It also reveals, and this needs to be explained, that Lahore has a comparatively low number of trips generated for a city of its size and population. Usually, in large cities which are well-planned and well-run, there is a multiplicity of transport options available to citizens. They can walk, they can cycle, they can take a taxi or a rickshaw, they can take the bus or ride on a rapid mass transit system. Even escalators and elevators that move thousands of people an hour are a form of transport available. In Lahore, there is no multiplicity of transport options. Either you have access to a car or motorcycle or you brave the bus or take a rickshaw. Because so few people have access to cars, because so few people can afford to commute on rickshaws every single day, because public transport is non-existent, what the lack of transport options means is that women, children, senior citizens and the handicapped are effectively trapped at home. They cannot travel unless they have planned well in advance. Thus the low trip-generation count and, much more worrying, the violation of citizens’ fundamental right to mobility.
What Lahore needs is a great public transport system. What Lahore needs is to give its residents the ability to move about free and unhindered. The power of mobility in spurning the economy is well-known. What Lahore needs is clean air and safe streets. What Lahore needs is a secure source of drinking water; hospitals to treat its sick and schools to educate its children; public libraries so that children too poor to afford a meal at a restaurant or to be allowed into a shopping mall or private club can spend time in what my friend Enrique Penalosa calls “Temples of Knowledge”.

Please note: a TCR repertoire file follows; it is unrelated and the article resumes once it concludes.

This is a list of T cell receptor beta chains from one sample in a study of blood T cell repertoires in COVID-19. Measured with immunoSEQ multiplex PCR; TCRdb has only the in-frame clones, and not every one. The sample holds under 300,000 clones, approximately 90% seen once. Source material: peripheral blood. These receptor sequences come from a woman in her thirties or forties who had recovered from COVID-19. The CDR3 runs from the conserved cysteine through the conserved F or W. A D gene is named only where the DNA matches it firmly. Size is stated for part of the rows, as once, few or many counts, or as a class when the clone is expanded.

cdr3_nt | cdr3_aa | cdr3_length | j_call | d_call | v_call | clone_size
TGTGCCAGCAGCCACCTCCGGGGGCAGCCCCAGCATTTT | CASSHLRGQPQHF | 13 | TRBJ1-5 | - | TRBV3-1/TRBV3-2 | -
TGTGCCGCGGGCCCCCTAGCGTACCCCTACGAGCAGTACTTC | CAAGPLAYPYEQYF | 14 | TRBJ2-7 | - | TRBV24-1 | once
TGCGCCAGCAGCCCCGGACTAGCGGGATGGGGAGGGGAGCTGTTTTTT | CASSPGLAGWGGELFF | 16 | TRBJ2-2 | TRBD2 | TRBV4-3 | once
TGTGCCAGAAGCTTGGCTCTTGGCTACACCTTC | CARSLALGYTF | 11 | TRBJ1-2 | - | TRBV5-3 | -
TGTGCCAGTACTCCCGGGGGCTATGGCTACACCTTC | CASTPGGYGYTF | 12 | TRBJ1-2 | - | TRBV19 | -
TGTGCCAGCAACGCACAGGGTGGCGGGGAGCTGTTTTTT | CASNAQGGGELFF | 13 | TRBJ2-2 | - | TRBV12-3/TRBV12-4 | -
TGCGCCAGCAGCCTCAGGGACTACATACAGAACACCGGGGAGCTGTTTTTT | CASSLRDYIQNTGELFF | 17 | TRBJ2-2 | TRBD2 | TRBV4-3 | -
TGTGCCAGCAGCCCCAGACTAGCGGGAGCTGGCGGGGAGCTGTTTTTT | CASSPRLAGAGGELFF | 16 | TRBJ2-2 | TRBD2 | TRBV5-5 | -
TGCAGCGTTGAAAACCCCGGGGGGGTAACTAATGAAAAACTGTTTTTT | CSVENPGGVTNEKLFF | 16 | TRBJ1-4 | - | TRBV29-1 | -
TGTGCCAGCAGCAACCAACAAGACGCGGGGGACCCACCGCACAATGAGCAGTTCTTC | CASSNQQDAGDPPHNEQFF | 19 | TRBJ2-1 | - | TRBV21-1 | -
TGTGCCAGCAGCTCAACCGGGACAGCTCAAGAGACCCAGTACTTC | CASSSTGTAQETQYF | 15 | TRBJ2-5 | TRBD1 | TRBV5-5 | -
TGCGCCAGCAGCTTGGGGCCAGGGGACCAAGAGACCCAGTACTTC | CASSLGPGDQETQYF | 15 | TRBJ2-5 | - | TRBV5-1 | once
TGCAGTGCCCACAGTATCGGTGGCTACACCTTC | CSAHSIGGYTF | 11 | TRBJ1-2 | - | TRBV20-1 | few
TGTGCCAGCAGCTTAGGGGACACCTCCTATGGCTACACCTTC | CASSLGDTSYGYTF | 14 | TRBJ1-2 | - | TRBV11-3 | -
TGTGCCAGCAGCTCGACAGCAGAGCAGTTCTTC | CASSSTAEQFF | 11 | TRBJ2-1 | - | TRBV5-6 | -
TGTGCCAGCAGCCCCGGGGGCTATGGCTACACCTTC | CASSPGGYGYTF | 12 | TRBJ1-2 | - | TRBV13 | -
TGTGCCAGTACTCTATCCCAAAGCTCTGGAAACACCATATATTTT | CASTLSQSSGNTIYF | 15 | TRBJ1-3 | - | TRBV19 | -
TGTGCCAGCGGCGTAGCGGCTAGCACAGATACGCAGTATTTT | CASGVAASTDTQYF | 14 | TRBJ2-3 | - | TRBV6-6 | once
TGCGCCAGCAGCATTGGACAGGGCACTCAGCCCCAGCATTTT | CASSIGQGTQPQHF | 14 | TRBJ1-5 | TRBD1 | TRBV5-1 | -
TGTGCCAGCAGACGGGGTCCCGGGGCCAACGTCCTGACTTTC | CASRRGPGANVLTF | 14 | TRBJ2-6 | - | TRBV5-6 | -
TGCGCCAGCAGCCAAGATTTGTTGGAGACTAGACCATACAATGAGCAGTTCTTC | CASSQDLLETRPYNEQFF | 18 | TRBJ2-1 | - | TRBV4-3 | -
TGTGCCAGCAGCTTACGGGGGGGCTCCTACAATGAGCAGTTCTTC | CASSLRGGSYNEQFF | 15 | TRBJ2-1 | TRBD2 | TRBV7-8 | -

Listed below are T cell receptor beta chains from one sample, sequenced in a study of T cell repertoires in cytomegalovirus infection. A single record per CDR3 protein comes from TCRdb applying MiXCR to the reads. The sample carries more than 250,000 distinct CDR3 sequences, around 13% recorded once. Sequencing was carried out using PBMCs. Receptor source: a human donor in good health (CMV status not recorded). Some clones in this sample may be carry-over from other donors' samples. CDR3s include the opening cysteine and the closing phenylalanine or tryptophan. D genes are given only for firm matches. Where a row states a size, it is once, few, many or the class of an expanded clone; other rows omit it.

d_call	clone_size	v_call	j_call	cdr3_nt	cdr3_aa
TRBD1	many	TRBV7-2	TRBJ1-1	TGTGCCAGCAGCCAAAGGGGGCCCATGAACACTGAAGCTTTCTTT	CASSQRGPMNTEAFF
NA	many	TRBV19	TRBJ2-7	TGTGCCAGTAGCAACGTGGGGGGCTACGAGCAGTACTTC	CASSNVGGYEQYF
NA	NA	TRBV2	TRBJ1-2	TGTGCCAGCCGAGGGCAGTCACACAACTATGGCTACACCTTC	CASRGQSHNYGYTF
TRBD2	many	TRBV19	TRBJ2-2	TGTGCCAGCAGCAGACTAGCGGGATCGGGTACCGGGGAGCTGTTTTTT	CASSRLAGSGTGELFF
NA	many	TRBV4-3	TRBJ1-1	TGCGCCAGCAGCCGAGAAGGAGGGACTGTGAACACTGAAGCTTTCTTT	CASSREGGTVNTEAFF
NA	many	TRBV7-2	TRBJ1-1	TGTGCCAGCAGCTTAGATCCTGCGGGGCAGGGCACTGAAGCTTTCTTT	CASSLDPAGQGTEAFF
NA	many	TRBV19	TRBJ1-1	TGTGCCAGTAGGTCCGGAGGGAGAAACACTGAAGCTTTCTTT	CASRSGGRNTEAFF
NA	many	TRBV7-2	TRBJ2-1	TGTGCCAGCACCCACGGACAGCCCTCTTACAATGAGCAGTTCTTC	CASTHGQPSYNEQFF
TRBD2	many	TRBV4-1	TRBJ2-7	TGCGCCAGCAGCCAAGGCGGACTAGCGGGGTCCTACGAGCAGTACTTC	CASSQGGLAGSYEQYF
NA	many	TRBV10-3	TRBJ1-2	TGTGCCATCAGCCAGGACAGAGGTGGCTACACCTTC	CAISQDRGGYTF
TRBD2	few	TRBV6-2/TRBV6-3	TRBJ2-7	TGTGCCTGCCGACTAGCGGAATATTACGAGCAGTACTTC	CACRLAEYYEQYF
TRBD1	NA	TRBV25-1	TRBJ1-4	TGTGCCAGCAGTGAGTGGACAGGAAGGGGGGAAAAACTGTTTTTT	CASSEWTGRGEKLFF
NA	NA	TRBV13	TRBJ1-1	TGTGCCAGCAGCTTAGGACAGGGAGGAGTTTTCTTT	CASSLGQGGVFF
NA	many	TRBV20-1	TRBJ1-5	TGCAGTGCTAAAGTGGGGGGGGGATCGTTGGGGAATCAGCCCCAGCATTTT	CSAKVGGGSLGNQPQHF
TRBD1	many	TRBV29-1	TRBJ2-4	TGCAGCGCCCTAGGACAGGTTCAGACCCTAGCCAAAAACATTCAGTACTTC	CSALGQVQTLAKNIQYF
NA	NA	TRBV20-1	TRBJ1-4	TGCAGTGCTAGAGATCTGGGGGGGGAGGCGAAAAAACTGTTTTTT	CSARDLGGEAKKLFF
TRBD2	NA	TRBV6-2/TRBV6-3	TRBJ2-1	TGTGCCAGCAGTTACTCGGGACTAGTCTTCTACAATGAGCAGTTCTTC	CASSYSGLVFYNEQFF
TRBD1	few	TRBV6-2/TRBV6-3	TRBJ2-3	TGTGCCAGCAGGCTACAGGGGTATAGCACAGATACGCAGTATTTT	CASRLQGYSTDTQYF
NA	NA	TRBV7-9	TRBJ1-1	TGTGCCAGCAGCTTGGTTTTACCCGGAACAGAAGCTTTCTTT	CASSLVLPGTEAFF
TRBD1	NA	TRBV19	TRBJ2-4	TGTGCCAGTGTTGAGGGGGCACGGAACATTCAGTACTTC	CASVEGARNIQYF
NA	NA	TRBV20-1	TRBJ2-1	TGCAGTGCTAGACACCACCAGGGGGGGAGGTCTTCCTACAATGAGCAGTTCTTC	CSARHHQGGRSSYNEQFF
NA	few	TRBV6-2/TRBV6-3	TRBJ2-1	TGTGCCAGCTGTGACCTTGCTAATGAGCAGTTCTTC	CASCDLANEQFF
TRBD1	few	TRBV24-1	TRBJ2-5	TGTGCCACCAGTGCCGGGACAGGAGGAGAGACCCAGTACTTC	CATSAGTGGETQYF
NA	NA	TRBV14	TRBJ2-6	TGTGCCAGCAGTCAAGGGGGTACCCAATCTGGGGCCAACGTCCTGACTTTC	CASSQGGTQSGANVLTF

It is nearly universally recognised that the traffic congestion problems cannot be solved by building new roads. It is universally recognised that traffic congestion must be managed by a combination of investment in public transport (including taxi services), the rationalisation of parking fees, congestion charging, soft traffic management, demand management, better use of existing facilities, avoiding VIP traffic congestion and enforcement and implementation of traffic regulations. Has any of this ever been done?
None of these things have happened because the powers that be spend billions of rupees a year on infrastructure development that benefits a minority automobile elite. This money also benefits a vast network of stakeholders involved in the design and execution of these works (has anyone wondered why Nespak can only build ramp overpasses and not column overpasses, which are cheaper and take less space?).
The recent and hastily put together and poorly thought out plan by the Punjab government to allocate Rs1.2 billion for this financial year, and a total of Rs2.852 billion, for the construction of an overpass at Kalma Chowk is just another example of a long trend of misallocation of resources. The powers that be, blind by their vision of what will attract foreign investment and perhaps win them an upcoming election, look only towards adding more and more expensive infrastructure. The cost of this single overpass is three per cent of the development budget for the entire province. The engineering and execution contracts have been awarded without open bidding and in violation of Procurement Rules. The allocation has been made as if Pakistan did not suffer from a catastrophic flood just last year. It has been made as if there is no reconstruction or rehabilitation work that urgently needs to be done in other parts of Punjab. It has been done, as we have been told before, to solve the traffic problems of the city. When will we realise we’ve heard this joke before?
Published in The Express Tribune, March 21st, 2011.